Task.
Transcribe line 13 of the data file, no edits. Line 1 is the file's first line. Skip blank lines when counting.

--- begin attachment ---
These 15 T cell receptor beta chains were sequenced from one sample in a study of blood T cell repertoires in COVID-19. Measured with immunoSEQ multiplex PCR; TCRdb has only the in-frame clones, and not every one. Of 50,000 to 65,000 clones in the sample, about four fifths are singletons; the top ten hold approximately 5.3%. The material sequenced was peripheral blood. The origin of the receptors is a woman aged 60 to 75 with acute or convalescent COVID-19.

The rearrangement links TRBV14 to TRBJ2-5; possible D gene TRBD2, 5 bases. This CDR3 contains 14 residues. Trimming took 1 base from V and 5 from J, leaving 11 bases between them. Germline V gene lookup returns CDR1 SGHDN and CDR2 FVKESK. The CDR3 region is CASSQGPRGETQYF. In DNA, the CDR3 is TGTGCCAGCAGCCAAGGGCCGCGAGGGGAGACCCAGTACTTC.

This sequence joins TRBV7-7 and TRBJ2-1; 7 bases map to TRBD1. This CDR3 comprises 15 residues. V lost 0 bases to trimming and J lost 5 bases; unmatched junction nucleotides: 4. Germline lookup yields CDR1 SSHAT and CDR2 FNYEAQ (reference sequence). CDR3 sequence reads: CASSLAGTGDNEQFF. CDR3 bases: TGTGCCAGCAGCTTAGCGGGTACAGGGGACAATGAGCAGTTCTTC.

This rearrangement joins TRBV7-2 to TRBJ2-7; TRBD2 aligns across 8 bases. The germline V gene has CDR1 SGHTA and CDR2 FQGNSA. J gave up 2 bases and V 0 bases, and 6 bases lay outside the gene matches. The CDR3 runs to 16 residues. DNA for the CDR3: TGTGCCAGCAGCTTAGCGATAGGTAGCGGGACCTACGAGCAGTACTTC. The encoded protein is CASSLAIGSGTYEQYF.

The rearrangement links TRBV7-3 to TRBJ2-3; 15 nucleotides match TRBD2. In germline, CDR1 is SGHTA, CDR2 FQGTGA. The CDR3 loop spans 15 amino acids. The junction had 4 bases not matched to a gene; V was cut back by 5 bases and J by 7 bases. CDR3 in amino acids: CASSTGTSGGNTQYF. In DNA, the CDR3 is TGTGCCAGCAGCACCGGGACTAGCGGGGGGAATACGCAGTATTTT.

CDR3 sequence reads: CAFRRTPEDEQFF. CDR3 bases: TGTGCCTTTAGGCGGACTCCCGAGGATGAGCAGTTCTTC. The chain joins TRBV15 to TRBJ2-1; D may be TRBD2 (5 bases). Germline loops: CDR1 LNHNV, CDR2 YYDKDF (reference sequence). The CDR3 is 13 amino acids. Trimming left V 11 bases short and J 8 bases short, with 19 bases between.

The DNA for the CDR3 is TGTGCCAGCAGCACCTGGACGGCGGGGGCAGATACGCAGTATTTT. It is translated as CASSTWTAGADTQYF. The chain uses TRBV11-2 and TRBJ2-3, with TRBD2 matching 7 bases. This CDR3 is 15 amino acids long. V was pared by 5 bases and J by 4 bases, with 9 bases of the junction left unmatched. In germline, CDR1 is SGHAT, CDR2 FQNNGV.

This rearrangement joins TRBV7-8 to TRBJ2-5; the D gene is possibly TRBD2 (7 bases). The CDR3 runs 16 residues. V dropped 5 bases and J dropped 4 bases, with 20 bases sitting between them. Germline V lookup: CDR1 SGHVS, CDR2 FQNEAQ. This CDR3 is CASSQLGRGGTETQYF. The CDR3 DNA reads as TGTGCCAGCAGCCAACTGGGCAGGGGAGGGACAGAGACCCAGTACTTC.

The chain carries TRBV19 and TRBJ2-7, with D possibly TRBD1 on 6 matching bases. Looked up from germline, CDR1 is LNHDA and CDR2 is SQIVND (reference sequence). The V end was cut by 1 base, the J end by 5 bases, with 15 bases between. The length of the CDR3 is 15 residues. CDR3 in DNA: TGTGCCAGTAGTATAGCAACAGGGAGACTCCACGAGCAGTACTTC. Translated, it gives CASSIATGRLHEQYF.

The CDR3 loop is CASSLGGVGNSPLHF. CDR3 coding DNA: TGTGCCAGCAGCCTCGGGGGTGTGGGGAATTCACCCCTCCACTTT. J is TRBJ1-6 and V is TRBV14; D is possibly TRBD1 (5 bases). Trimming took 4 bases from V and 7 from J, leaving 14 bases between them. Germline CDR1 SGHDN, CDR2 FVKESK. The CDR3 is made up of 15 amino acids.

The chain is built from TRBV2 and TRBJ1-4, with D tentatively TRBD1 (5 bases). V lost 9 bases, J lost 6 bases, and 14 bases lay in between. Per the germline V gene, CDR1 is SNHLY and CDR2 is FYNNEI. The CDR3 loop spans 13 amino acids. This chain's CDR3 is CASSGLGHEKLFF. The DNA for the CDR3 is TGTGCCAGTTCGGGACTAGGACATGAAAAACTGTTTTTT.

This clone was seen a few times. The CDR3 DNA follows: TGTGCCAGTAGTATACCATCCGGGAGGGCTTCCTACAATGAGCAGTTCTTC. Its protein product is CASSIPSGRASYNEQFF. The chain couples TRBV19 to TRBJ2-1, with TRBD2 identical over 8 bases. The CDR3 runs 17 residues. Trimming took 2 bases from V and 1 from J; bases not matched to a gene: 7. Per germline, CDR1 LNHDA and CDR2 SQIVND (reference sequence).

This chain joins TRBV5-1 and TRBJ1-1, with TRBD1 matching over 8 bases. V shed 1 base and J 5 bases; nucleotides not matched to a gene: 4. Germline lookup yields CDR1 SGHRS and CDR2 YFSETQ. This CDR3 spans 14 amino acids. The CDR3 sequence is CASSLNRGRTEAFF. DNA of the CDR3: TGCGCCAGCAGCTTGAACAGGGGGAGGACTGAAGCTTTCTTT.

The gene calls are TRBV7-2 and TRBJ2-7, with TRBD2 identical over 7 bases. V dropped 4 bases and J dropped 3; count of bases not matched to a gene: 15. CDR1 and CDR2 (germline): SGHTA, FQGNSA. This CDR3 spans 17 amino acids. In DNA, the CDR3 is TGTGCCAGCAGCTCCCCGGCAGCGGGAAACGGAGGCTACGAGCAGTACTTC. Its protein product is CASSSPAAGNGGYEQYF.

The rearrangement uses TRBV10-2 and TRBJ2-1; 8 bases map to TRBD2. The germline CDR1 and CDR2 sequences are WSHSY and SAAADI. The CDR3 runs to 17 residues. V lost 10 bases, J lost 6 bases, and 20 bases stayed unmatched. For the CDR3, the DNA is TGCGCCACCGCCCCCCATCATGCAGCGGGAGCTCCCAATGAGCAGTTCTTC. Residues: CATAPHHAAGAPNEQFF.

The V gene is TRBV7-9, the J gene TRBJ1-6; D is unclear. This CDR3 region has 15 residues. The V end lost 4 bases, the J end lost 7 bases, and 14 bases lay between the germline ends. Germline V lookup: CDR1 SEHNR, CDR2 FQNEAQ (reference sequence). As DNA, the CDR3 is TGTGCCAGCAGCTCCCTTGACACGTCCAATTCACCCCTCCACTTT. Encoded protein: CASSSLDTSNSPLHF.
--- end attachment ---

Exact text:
This chain joins TRBV5-1 and TRBJ1-1, with TRBD1 matching over 8 bases. V shed 1 base and J 5 bases; nucleotides not matched to a gene: 4. Germline lookup yields CDR1 SGHRS and CDR2 YFSETQ. This CDR3 spans 14 amino acids. The CDR3 sequence is CASSLNRGRTEAFF. DNA of the CDR3: TGCGCCAGCAGCTTGAACAGGGGGAGGACTGAAGCTTTCTTT.